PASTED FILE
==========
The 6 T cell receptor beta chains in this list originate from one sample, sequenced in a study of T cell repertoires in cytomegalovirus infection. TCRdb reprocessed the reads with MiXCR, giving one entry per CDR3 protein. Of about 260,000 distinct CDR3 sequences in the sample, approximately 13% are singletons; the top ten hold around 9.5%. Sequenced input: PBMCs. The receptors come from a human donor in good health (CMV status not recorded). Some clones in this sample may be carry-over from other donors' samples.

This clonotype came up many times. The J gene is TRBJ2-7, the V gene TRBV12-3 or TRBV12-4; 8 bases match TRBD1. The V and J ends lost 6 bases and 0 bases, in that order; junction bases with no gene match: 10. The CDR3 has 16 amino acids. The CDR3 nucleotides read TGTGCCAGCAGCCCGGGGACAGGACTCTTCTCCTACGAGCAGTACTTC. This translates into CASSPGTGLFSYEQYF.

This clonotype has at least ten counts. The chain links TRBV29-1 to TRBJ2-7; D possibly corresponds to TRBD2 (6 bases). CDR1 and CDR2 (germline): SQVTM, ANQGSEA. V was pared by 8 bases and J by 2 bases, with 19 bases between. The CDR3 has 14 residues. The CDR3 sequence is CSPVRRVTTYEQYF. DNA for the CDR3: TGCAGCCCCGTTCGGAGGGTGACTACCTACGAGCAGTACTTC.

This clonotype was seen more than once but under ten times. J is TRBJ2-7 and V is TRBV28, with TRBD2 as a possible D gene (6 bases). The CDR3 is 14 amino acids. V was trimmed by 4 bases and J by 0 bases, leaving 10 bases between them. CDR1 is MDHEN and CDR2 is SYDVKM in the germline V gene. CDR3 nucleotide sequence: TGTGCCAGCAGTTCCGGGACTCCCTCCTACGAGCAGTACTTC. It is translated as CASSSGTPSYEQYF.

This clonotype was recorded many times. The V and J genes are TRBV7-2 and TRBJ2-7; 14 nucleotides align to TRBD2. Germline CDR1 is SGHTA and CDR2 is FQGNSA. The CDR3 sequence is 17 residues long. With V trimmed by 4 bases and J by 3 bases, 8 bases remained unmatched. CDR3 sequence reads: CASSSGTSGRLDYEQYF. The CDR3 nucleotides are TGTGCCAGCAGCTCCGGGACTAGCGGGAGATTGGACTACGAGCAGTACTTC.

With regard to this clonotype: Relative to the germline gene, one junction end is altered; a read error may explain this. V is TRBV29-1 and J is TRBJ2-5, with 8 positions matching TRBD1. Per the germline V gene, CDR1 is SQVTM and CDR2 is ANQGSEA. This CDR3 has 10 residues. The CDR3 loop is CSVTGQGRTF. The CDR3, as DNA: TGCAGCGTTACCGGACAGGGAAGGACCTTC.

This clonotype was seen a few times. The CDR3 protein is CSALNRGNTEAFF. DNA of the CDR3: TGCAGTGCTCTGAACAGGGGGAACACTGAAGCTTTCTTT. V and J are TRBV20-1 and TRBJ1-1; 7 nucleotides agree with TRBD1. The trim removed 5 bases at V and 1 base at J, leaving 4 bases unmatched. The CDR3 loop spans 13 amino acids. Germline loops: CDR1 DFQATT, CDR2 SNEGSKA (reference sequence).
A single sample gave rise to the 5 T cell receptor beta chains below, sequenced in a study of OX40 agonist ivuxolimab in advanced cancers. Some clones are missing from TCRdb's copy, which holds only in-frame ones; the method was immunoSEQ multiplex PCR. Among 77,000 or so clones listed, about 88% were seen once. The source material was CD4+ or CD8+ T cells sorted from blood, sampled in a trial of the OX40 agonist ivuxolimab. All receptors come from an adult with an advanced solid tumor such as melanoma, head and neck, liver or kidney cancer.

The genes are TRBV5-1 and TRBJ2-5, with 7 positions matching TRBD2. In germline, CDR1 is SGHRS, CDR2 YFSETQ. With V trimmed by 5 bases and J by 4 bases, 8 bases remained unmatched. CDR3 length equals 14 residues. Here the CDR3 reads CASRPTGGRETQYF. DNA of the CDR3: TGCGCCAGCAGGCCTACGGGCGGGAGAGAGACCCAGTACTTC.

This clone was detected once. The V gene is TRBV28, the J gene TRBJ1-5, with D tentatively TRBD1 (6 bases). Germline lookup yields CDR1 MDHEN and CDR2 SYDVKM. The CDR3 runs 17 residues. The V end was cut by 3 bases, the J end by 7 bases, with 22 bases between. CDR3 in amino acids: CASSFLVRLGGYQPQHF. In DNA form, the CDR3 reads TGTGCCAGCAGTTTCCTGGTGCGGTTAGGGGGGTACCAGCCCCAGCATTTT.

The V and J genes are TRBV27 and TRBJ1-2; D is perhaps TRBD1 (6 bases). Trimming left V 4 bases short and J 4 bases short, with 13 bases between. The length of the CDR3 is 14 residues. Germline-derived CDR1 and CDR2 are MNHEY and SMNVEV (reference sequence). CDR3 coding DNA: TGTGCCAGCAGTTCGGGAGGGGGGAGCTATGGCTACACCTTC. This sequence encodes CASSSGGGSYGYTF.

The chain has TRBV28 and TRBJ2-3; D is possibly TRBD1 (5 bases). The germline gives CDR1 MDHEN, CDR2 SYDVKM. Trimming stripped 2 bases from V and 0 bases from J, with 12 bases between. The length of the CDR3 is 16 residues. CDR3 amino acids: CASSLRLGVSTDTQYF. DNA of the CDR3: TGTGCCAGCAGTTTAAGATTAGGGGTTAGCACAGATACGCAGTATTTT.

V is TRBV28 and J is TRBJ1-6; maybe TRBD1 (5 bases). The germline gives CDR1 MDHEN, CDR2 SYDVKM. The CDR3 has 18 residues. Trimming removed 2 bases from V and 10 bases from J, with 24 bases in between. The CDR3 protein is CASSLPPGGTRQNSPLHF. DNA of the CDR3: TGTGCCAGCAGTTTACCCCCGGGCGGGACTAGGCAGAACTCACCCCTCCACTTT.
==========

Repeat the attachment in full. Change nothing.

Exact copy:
The 6 T cell receptor beta chains in this list originate from one sample, sequenced in a study of T cell repertoires in cytomegalovirus infection. TCRdb reprocessed the reads with MiXCR, giving one entry per CDR3 protein. Of about 260,000 distinct CDR3 sequences in the sample, approximately 13% are singletons; the top ten hold around 9.5%. Sequenced input: PBMCs. The receptors come from a human donor in good health (CMV status not recorded). Some clones in this sample may be carry-over from other donors' samples.

This clonotype came up many times. The J gene is TRBJ2-7, the V gene TRBV12-3 or TRBV12-4; 8 bases match TRBD1. The V and J ends lost 6 bases and 0 bases, in that order; junction bases with no gene match: 10. The CDR3 has 16 amino acids. The CDR3 nucleotides read TGTGCCAGCAGCCCGGGGACAGGACTCTTCTCCTACGAGCAGTACTTC. This translates into CASSPGTGLFSYEQYF.

This clonotype has at least ten counts. The chain links TRBV29-1 to TRBJ2-7; D possibly corresponds to TRBD2 (6 bases). CDR1 and CDR2 (germline): SQVTM, ANQGSEA. V was pared by 8 bases and J by 2 bases, with 19 bases between. The CDR3 has 14 residues. The CDR3 sequence is CSPVRRVTTYEQYF. DNA for the CDR3: TGCAGCCCCGTTCGGAGGGTGACTACCTACGAGCAGTACTTC.

This clonotype was seen more than once but under ten times. J is TRBJ2-7 and V is TRBV28, with TRBD2 as a possible D gene (6 bases). The CDR3 is 14 amino acids. V was trimmed by 4 bases and J by 0 bases, leaving 10 bases between them. CDR1 is MDHEN and CDR2 is SYDVKM in the germline V gene. CDR3 nucleotide sequence: TGTGCCAGCAGTTCCGGGACTCCCTCCTACGAGCAGTACTTC. It is translated as CASSSGTPSYEQYF.

This clonotype was recorded many times. The V and J genes are TRBV7-2 and TRBJ2-7; 14 nucleotides align to TRBD2. Germline CDR1 is SGHTA and CDR2 is FQGNSA. The CDR3 sequence is 17 residues long. With V trimmed by 4 bases and J by 3 bases, 8 bases remained unmatched. CDR3 sequence reads: CASSSGTSGRLDYEQYF. The CDR3 nucleotides are TGTGCCAGCAGCTCCGGGACTAGCGGGAGATTGGACTACGAGCAGTACTTC.

With regard to this clonotype: Relative to the germline gene, one junction end is altered; a read error may explain this. V is TRBV29-1 and J is TRBJ2-5, with 8 positions matching TRBD1. Per the germline V gene, CDR1 is SQVTM and CDR2 is ANQGSEA. This CDR3 has 10 residues. The CDR3 loop is CSVTGQGRTF. The CDR3, as DNA: TGCAGCGTTACCGGACAGGGAAGGACCTTC.

This clonotype was seen a few times. The CDR3 protein is CSALNRGNTEAFF. DNA of the CDR3: TGCAGTGCTCTGAACAGGGGGAACACTGAAGCTTTCTTT. V and J are TRBV20-1 and TRBJ1-1; 7 nucleotides agree with TRBD1. The trim removed 5 bases at V and 1 base at J, leaving 4 bases unmatched. The CDR3 loop spans 13 amino acids. Germline loops: CDR1 DFQATT, CDR2 SNEGSKA (reference sequence).
A single sample gave rise to the 5 T cell receptor beta chains below, sequenced in a study of OX40 agonist ivuxolimab in advanced cancers. Some clones are missing from TCRdb's copy, which holds only in-frame ones; the method was immunoSEQ multiplex PCR. Among 77,000 or so clones listed, about 88% were seen once. The source material was CD4+ or CD8+ T cells sorted from blood, sampled in a trial of the OX40 agonist ivuxolimab. All receptors come from an adult with an advanced solid tumor such as melanoma, head and neck, liver or kidney cancer.

The genes are TRBV5-1 and TRBJ2-5, with 7 positions matching TRBD2. In germline, CDR1 is SGHRS, CDR2 YFSETQ. With V trimmed by 5 bases and J by 4 bases, 8 bases remained unmatched. CDR3 length equals 14 residues. Here the CDR3 reads CASRPTGGRETQYF. DNA of the CDR3: TGCGCCAGCAGGCCTACGGGCGGGAGAGAGACCCAGTACTTC.

This clone was detected once. The V gene is TRBV28, the J gene TRBJ1-5, with D tentatively TRBD1 (6 bases). Germline lookup yields CDR1 MDHEN and CDR2 SYDVKM. The CDR3 runs 17 residues. The V end was cut by 3 bases, the J end by 7 bases, with 22 bases between. CDR3 in amino acids: CASSFLVRLGGYQPQHF. In DNA form, the CDR3 reads TGTGCCAGCAGTTTCCTGGTGCGGTTAGGGGGGTACCAGCCCCAGCATTTT.

The V and J genes are TRBV27 and TRBJ1-2; D is perhaps TRBD1 (6 bases). Trimming left V 4 bases short and J 4 bases short, with 13 bases between. The length of the CDR3 is 14 residues. Germline-derived CDR1 and CDR2 are MNHEY and SMNVEV (reference sequence). CDR3 coding DNA: TGTGCCAGCAGTTCGGGAGGGGGGAGCTATGGCTACACCTTC. This sequence encodes CASSSGGGSYGYTF.

The chain has TRBV28 and TRBJ2-3; D is possibly TRBD1 (5 bases). The germline gives CDR1 MDHEN, CDR2 SYDVKM. Trimming stripped 2 bases from V and 0 bases from J, with 12 bases between. The length of the CDR3 is 16 residues. CDR3 amino acids: CASSLRLGVSTDTQYF. DNA of the CDR3: TGTGCCAGCAGTTTAAGATTAGGGGTTAGCACAGATACGCAGTATTTT.

V is TRBV28 and J is TRBJ1-6; maybe TRBD1 (5 bases). The germline gives CDR1 MDHEN, CDR2 SYDVKM. The CDR3 has 18 residues. Trimming removed 2 bases from V and 10 bases from J, with 24 bases in between. The CDR3 protein is CASSLPPGGTRQNSPLHF. DNA of the CDR3: TGTGCCAGCAGTTTACCCCCGGGCGGGACTAGGCAGAACTCACCCCTCCACTTT.